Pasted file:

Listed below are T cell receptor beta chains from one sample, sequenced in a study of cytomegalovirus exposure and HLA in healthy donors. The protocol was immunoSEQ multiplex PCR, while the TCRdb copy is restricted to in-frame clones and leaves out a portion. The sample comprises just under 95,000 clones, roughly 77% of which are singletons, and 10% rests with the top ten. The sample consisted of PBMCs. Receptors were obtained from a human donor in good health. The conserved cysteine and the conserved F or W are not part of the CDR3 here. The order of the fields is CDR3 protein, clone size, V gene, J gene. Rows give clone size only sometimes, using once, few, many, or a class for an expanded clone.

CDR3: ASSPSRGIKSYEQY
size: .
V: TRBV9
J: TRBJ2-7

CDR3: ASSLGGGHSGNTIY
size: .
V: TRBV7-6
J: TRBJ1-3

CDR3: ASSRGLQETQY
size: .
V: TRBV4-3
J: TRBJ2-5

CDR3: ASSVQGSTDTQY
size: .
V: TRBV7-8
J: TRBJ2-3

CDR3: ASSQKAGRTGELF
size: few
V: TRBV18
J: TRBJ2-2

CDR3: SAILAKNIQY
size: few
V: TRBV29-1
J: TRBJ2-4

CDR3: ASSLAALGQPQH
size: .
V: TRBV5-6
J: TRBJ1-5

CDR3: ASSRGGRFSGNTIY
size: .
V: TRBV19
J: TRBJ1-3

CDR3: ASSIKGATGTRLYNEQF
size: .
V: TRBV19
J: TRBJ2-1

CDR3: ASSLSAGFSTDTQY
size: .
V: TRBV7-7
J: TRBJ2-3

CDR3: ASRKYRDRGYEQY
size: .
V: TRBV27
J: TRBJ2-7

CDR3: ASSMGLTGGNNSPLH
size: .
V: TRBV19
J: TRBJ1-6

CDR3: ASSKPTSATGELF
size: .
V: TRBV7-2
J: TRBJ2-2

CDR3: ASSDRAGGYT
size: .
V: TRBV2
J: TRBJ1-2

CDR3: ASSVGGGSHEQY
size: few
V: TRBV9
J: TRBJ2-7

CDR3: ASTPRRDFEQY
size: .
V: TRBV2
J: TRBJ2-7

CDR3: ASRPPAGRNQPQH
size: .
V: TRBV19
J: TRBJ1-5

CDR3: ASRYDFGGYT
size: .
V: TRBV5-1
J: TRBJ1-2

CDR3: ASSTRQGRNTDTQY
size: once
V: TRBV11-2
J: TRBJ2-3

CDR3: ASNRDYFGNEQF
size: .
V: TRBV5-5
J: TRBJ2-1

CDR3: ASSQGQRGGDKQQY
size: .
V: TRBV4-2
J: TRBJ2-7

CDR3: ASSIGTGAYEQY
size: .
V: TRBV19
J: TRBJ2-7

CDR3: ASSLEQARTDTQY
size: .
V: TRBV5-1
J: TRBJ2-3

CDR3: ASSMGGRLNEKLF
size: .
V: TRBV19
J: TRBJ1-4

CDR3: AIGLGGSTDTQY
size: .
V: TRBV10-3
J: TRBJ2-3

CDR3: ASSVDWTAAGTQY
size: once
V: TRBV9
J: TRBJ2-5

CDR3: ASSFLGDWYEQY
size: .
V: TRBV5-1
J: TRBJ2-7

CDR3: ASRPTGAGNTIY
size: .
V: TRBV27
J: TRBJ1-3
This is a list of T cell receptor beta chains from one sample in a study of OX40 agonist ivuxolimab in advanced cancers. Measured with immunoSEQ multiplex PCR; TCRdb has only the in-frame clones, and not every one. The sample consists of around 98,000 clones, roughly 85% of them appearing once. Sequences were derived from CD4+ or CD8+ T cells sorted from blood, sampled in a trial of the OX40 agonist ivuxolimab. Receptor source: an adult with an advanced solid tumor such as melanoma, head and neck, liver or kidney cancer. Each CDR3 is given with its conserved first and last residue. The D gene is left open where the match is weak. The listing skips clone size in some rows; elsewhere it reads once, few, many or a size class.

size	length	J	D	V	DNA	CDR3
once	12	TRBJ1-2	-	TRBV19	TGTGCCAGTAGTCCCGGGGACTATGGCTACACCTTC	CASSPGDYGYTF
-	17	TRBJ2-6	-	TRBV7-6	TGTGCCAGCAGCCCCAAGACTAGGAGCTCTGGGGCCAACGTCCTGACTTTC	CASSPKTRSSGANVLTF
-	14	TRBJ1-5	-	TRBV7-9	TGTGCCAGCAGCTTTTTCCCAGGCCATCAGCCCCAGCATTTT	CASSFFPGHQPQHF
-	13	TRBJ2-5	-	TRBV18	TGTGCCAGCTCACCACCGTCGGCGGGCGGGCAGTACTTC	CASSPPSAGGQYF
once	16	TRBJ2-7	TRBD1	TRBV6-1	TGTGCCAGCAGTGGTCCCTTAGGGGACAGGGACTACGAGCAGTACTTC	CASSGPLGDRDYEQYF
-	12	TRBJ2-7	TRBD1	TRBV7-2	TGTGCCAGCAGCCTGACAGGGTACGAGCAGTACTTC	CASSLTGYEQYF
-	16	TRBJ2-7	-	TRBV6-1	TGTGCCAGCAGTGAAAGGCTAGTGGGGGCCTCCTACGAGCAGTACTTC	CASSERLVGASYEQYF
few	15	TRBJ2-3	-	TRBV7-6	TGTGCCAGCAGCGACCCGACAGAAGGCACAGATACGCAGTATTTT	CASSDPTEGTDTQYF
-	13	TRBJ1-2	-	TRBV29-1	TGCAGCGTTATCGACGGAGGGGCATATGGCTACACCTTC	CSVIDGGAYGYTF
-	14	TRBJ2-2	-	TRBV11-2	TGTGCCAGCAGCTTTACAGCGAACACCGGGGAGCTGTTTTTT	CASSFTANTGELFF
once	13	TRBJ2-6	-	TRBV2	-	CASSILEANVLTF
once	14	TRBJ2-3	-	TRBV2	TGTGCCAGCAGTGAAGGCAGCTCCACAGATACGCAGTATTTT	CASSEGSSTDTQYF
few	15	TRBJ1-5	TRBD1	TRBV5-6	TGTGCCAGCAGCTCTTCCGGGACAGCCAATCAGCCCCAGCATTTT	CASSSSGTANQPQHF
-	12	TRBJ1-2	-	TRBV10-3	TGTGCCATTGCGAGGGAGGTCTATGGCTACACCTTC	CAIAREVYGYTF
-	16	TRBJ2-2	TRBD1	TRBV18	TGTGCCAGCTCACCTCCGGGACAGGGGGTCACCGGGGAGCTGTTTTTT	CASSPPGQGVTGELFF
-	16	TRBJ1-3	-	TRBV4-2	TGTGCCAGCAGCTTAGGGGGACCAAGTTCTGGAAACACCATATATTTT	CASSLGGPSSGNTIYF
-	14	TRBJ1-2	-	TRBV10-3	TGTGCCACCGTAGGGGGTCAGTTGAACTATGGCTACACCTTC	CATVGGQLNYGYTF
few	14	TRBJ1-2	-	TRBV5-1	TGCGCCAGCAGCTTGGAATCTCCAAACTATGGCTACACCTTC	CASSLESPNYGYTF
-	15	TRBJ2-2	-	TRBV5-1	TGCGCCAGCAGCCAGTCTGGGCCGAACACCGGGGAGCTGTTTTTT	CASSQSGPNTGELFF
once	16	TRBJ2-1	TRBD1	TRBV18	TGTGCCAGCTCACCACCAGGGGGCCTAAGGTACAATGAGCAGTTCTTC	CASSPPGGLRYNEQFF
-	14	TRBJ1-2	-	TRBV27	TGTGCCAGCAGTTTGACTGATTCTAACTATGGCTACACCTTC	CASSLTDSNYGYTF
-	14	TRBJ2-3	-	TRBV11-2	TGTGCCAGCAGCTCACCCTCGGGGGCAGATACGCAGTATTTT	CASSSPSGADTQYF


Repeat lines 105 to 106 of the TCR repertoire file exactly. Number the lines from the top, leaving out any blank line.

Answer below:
J: TRBJ2-5

CDR3: ASSFLGDWYEQY